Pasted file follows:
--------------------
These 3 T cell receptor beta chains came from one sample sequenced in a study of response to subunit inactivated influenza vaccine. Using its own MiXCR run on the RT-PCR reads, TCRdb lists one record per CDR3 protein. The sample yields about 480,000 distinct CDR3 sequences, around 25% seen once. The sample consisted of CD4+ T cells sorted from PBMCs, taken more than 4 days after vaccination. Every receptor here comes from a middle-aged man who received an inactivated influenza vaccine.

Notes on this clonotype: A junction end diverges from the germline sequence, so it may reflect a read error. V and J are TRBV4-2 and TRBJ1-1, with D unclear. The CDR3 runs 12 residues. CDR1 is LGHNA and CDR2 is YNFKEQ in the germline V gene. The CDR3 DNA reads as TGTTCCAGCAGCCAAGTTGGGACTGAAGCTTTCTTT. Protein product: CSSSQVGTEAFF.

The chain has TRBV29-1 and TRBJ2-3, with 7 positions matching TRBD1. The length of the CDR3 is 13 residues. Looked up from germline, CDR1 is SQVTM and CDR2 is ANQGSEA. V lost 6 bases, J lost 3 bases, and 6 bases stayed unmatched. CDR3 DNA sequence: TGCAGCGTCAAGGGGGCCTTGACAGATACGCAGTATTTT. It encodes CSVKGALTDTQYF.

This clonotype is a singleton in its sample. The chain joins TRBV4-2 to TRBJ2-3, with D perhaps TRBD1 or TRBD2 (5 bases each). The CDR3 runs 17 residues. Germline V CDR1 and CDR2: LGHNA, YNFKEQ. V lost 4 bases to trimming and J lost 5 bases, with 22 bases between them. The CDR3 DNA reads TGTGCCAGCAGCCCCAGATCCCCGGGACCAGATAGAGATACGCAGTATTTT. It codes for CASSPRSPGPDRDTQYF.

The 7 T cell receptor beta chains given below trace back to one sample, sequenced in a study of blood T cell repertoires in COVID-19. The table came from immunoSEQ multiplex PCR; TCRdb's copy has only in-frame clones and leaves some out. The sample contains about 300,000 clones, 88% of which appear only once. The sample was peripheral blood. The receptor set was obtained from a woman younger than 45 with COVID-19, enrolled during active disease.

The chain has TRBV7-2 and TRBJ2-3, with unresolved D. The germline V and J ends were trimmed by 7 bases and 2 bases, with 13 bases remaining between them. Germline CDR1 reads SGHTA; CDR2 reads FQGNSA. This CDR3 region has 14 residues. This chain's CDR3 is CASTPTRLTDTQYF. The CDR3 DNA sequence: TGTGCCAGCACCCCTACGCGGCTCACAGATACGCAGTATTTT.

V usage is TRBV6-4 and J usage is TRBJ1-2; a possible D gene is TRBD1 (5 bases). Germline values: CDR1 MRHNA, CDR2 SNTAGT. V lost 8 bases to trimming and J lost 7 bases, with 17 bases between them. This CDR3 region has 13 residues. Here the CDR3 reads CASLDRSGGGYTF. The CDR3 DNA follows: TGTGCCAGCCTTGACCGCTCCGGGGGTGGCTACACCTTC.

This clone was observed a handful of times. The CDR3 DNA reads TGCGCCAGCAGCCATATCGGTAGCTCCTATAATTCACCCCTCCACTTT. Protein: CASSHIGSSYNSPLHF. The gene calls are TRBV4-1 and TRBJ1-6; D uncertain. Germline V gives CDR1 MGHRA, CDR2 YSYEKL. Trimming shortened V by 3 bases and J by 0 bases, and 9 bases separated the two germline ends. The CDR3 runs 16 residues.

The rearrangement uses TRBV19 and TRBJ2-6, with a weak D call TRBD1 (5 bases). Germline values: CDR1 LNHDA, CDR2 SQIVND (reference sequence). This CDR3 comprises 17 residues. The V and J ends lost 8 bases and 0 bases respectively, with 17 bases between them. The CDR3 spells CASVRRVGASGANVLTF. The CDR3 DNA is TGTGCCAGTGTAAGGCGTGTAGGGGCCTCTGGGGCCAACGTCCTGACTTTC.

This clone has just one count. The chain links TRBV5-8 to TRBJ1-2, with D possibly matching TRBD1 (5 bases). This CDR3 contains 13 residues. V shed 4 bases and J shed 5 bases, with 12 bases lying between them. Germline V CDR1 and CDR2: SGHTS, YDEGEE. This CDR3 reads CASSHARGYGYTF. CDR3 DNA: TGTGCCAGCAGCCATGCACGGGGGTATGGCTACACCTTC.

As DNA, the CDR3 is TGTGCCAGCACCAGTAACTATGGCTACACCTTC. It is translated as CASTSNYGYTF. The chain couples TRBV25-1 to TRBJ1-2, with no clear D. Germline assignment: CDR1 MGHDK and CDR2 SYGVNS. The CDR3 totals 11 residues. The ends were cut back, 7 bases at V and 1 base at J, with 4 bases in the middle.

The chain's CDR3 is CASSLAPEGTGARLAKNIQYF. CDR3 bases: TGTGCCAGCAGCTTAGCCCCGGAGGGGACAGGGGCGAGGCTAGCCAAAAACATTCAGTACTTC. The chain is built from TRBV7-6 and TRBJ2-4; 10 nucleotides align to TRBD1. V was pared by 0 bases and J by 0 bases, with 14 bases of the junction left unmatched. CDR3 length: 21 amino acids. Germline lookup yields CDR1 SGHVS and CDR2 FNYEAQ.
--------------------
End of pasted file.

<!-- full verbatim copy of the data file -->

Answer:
These 3 T cell receptor beta chains came from one sample sequenced in a study of response to subunit inactivated influenza vaccine. Using its own MiXCR run on the RT-PCR reads, TCRdb lists one record per CDR3 protein. The sample yields about 480,000 distinct CDR3 sequences, around 25% seen once. The sample consisted of CD4+ T cells sorted from PBMCs, taken more than 4 days after vaccination. Every receptor here comes from a middle-aged man who received an inactivated influenza vaccine.

Notes on this clonotype: A junction end diverges from the germline sequence, so it may reflect a read error. V and J are TRBV4-2 and TRBJ1-1, with D unclear. The CDR3 runs 12 residues. CDR1 is LGHNA and CDR2 is YNFKEQ in the germline V gene. The CDR3 DNA reads as TGTTCCAGCAGCCAAGTTGGGACTGAAGCTTTCTTT. Protein product: CSSSQVGTEAFF.

The chain has TRBV29-1 and TRBJ2-3, with 7 positions matching TRBD1. The length of the CDR3 is 13 residues. Looked up from germline, CDR1 is SQVTM and CDR2 is ANQGSEA. V lost 6 bases, J lost 3 bases, and 6 bases stayed unmatched. CDR3 DNA sequence: TGCAGCGTCAAGGGGGCCTTGACAGATACGCAGTATTTT. It encodes CSVKGALTDTQYF.

This clonotype is a singleton in its sample. The chain joins TRBV4-2 to TRBJ2-3, with D perhaps TRBD1 or TRBD2 (5 bases each). The CDR3 runs 17 residues. Germline V CDR1 and CDR2: LGHNA, YNFKEQ. V lost 4 bases to trimming and J lost 5 bases, with 22 bases between them. The CDR3 DNA reads TGTGCCAGCAGCCCCAGATCCCCGGGACCAGATAGAGATACGCAGTATTTT. It codes for CASSPRSPGPDRDTQYF.

The 7 T cell receptor beta chains given below trace back to one sample, sequenced in a study of blood T cell repertoires in COVID-19. The table came from immunoSEQ multiplex PCR; TCRdb's copy has only in-frame clones and leaves some out. The sample contains about 300,000 clones, 88% of which appear only once. The sample was peripheral blood. The receptor set was obtained from a woman younger than 45 with COVID-19, enrolled during active disease.

The chain has TRBV7-2 and TRBJ2-3, with unresolved D. The germline V and J ends were trimmed by 7 bases and 2 bases, with 13 bases remaining between them. Germline CDR1 reads SGHTA; CDR2 reads FQGNSA. This CDR3 region has 14 residues. This chain's CDR3 is CASTPTRLTDTQYF. The CDR3 DNA sequence: TGTGCCAGCACCCCTACGCGGCTCACAGATACGCAGTATTTT.

V usage is TRBV6-4 and J usage is TRBJ1-2; a possible D gene is TRBD1 (5 bases). Germline values: CDR1 MRHNA, CDR2 SNTAGT. V lost 8 bases to trimming and J lost 7 bases, with 17 bases between them. This CDR3 region has 13 residues. Here the CDR3 reads CASLDRSGGGYTF. The CDR3 DNA follows: TGTGCCAGCCTTGACCGCTCCGGGGGTGGCTACACCTTC.

This clone was observed a handful of times. The CDR3 DNA reads TGCGCCAGCAGCCATATCGGTAGCTCCTATAATTCACCCCTCCACTTT. Protein: CASSHIGSSYNSPLHF. The gene calls are TRBV4-1 and TRBJ1-6; D uncertain. Germline V gives CDR1 MGHRA, CDR2 YSYEKL. Trimming shortened V by 3 bases and J by 0 bases, and 9 bases separated the two germline ends. The CDR3 runs 16 residues.

The rearrangement uses TRBV19 and TRBJ2-6, with a weak D call TRBD1 (5 bases). Germline values: CDR1 LNHDA, CDR2 SQIVND (reference sequence). This CDR3 comprises 17 residues. The V and J ends lost 8 bases and 0 bases respectively, with 17 bases between them. The CDR3 spells CASVRRVGASGANVLTF. The CDR3 DNA is TGTGCCAGTGTAAGGCGTGTAGGGGCCTCTGGGGCCAACGTCCTGACTTTC.

This clone has just one count. The chain links TRBV5-8 to TRBJ1-2, with D possibly matching TRBD1 (5 bases). This CDR3 contains 13 residues. V shed 4 bases and J shed 5 bases, with 12 bases lying between them. Germline V CDR1 and CDR2: SGHTS, YDEGEE. This CDR3 reads CASSHARGYGYTF. CDR3 DNA: TGTGCCAGCAGCCATGCACGGGGGTATGGCTACACCTTC.

As DNA, the CDR3 is TGTGCCAGCACCAGTAACTATGGCTACACCTTC. It is translated as CASTSNYGYTF. The chain couples TRBV25-1 to TRBJ1-2, with no clear D. Germline assignment: CDR1 MGHDK and CDR2 SYGVNS. The CDR3 totals 11 residues. The ends were cut back, 7 bases at V and 1 base at J, with 4 bases in the middle.

The chain's CDR3 is CASSLAPEGTGARLAKNIQYF. CDR3 bases: TGTGCCAGCAGCTTAGCCCCGGAGGGGACAGGGGCGAGGCTAGCCAAAAACATTCAGTACTTC. The chain is built from TRBV7-6 and TRBJ2-4; 10 nucleotides align to TRBD1. V was pared by 0 bases and J by 0 bases, with 14 bases of the junction left unmatched. CDR3 length: 21 amino acids. Germline lookup yields CDR1 SGHVS and CDR2 FNYEAQ.